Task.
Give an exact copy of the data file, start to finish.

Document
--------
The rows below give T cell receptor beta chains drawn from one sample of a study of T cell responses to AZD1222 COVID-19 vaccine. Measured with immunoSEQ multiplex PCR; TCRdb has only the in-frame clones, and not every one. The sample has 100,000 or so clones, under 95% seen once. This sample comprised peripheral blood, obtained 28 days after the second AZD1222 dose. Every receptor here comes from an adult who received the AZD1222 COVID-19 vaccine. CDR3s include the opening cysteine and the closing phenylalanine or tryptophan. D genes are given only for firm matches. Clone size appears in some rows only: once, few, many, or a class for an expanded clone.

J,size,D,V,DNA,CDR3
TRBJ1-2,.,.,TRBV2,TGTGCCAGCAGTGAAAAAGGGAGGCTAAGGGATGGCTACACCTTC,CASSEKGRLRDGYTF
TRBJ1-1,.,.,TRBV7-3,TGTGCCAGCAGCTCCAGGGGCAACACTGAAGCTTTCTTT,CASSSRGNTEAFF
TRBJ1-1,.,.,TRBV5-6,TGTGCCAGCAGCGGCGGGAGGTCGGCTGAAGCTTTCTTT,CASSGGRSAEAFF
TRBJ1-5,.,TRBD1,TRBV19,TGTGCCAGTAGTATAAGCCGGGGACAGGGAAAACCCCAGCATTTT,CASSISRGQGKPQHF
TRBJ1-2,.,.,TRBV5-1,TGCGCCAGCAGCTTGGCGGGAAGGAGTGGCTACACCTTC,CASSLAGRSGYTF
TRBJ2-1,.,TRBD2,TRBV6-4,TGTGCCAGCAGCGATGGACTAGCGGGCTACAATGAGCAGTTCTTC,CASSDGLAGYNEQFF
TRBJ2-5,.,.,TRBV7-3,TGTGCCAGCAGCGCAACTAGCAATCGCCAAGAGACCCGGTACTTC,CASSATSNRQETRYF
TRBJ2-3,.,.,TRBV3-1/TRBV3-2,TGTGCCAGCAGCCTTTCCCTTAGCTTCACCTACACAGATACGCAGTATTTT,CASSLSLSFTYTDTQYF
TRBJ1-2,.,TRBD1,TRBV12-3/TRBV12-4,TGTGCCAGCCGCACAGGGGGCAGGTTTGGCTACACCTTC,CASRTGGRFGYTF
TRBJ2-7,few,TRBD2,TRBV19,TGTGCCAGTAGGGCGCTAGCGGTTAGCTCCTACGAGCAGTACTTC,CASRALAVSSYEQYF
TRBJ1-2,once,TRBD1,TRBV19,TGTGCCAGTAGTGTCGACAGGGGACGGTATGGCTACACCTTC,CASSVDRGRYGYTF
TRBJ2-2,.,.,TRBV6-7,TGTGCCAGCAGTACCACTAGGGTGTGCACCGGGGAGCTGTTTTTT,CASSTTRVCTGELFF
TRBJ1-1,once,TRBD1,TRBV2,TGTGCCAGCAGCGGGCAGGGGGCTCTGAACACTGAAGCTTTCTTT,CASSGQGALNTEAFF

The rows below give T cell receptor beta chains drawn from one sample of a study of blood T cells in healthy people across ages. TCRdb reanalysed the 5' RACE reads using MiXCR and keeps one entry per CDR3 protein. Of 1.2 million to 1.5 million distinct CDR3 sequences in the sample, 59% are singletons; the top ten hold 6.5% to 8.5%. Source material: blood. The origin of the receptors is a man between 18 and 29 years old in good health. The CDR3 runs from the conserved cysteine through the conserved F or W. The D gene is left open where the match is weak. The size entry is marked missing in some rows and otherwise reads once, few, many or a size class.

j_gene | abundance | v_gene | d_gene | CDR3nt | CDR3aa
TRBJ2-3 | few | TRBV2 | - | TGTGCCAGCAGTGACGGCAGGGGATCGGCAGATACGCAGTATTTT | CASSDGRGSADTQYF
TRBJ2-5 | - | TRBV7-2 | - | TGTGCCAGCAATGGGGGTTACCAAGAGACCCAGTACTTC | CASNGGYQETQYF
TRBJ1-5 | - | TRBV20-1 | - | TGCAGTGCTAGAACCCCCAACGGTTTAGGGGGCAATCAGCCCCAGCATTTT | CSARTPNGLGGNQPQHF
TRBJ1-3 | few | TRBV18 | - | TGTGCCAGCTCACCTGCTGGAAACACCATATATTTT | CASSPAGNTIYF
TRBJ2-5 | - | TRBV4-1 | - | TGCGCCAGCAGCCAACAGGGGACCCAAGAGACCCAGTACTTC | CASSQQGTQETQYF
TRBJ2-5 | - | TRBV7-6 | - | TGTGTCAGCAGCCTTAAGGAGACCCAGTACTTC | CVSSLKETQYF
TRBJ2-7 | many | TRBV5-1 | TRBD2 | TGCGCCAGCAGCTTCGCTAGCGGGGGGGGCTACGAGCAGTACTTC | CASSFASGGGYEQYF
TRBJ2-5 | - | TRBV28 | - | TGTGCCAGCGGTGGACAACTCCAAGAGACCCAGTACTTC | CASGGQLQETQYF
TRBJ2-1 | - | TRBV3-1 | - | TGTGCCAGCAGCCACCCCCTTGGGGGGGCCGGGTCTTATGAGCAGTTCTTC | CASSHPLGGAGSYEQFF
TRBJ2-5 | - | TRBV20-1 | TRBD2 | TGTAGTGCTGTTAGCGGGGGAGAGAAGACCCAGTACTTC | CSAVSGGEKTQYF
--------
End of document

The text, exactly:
The rows below give T cell receptor beta chains drawn from one sample of a study of T cell responses to AZD1222 COVID-19 vaccine. Measured with immunoSEQ multiplex PCR; TCRdb has only the in-frame clones, and not every one. The sample has 100,000 or so clones, under 95% seen once. This sample comprised peripheral blood, obtained 28 days after the second AZD1222 dose. Every receptor here comes from an adult who received the AZD1222 COVID-19 vaccine. CDR3s include the opening cysteine and the closing phenylalanine or tryptophan. D genes are given only for firm matches. Clone size appears in some rows only: once, few, many, or a class for an expanded clone.

J,size,D,V,DNA,CDR3
TRBJ1-2,.,.,TRBV2,TGTGCCAGCAGTGAAAAAGGGAGGCTAAGGGATGGCTACACCTTC,CASSEKGRLRDGYTF
TRBJ1-1,.,.,TRBV7-3,TGTGCCAGCAGCTCCAGGGGCAACACTGAAGCTTTCTTT,CASSSRGNTEAFF
TRBJ1-1,.,.,TRBV5-6,TGTGCCAGCAGCGGCGGGAGGTCGGCTGAAGCTTTCTTT,CASSGGRSAEAFF
TRBJ1-5,.,TRBD1,TRBV19,TGTGCCAGTAGTATAAGCCGGGGACAGGGAAAACCCCAGCATTTT,CASSISRGQGKPQHF
TRBJ1-2,.,.,TRBV5-1,TGCGCCAGCAGCTTGGCGGGAAGGAGTGGCTACACCTTC,CASSLAGRSGYTF
TRBJ2-1,.,TRBD2,TRBV6-4,TGTGCCAGCAGCGATGGACTAGCGGGCTACAATGAGCAGTTCTTC,CASSDGLAGYNEQFF
TRBJ2-5,.,.,TRBV7-3,TGTGCCAGCAGCGCAACTAGCAATCGCCAAGAGACCCGGTACTTC,CASSATSNRQETRYF
TRBJ2-3,.,.,TRBV3-1/TRBV3-2,TGTGCCAGCAGCCTTTCCCTTAGCTTCACCTACACAGATACGCAGTATTTT,CASSLSLSFTYTDTQYF
TRBJ1-2,.,TRBD1,TRBV12-3/TRBV12-4,TGTGCCAGCCGCACAGGGGGCAGGTTTGGCTACACCTTC,CASRTGGRFGYTF
TRBJ2-7,few,TRBD2,TRBV19,TGTGCCAGTAGGGCGCTAGCGGTTAGCTCCTACGAGCAGTACTTC,CASRALAVSSYEQYF
TRBJ1-2,once,TRBD1,TRBV19,TGTGCCAGTAGTGTCGACAGGGGACGGTATGGCTACACCTTC,CASSVDRGRYGYTF
TRBJ2-2,.,.,TRBV6-7,TGTGCCAGCAGTACCACTAGGGTGTGCACCGGGGAGCTGTTTTTT,CASSTTRVCTGELFF
TRBJ1-1,once,TRBD1,TRBV2,TGTGCCAGCAGCGGGCAGGGGGCTCTGAACACTGAAGCTTTCTTT,CASSGQGALNTEAFF

The rows below give T cell receptor beta chains drawn from one sample of a study of blood T cells in healthy people across ages. TCRdb reanalysed the 5' RACE reads using MiXCR and keeps one entry per CDR3 protein. Of 1.2 million to 1.5 million distinct CDR3 sequences in the sample, 59% are singletons; the top ten hold 6.5% to 8.5%. Source material: blood. The origin of the receptors is a man between 18 and 29 years old in good health. The CDR3 runs from the conserved cysteine through the conserved F or W. The D gene is left open where the match is weak. The size entry is marked missing in some rows and otherwise reads once, few, many or a size class.

j_gene | abundance | v_gene | d_gene | CDR3nt | CDR3aa
TRBJ2-3 | few | TRBV2 | - | TGTGCCAGCAGTGACGGCAGGGGATCGGCAGATACGCAGTATTTT | CASSDGRGSADTQYF
TRBJ2-5 | - | TRBV7-2 | - | TGTGCCAGCAATGGGGGTTACCAAGAGACCCAGTACTTC | CASNGGYQETQYF
TRBJ1-5 | - | TRBV20-1 | - | TGCAGTGCTAGAACCCCCAACGGTTTAGGGGGCAATCAGCCCCAGCATTTT | CSARTPNGLGGNQPQHF
TRBJ1-3 | few | TRBV18 | - | TGTGCCAGCTCACCTGCTGGAAACACCATATATTTT | CASSPAGNTIYF
TRBJ2-5 | - | TRBV4-1 | - | TGCGCCAGCAGCCAACAGGGGACCCAAGAGACCCAGTACTTC | CASSQQGTQETQYF
TRBJ2-5 | - | TRBV7-6 | - | TGTGTCAGCAGCCTTAAGGAGACCCAGTACTTC | CVSSLKETQYF
TRBJ2-7 | many | TRBV5-1 | TRBD2 | TGCGCCAGCAGCTTCGCTAGCGGGGGGGGCTACGAGCAGTACTTC | CASSFASGGGYEQYF
TRBJ2-5 | - | TRBV28 | - | TGTGCCAGCGGTGGACAACTCCAAGAGACCCAGTACTTC | CASGGQLQETQYF
TRBJ2-1 | - | TRBV3-1 | - | TGTGCCAGCAGCCACCCCCTTGGGGGGGCCGGGTCTTATGAGCAGTTCTTC | CASSHPLGGAGSYEQFF
TRBJ2-5 | - | TRBV20-1 | TRBD2 | TGTAGTGCTGTTAGCGGGGGAGAGAAGACCCAGTACTTC | CSAVSGGEKTQYF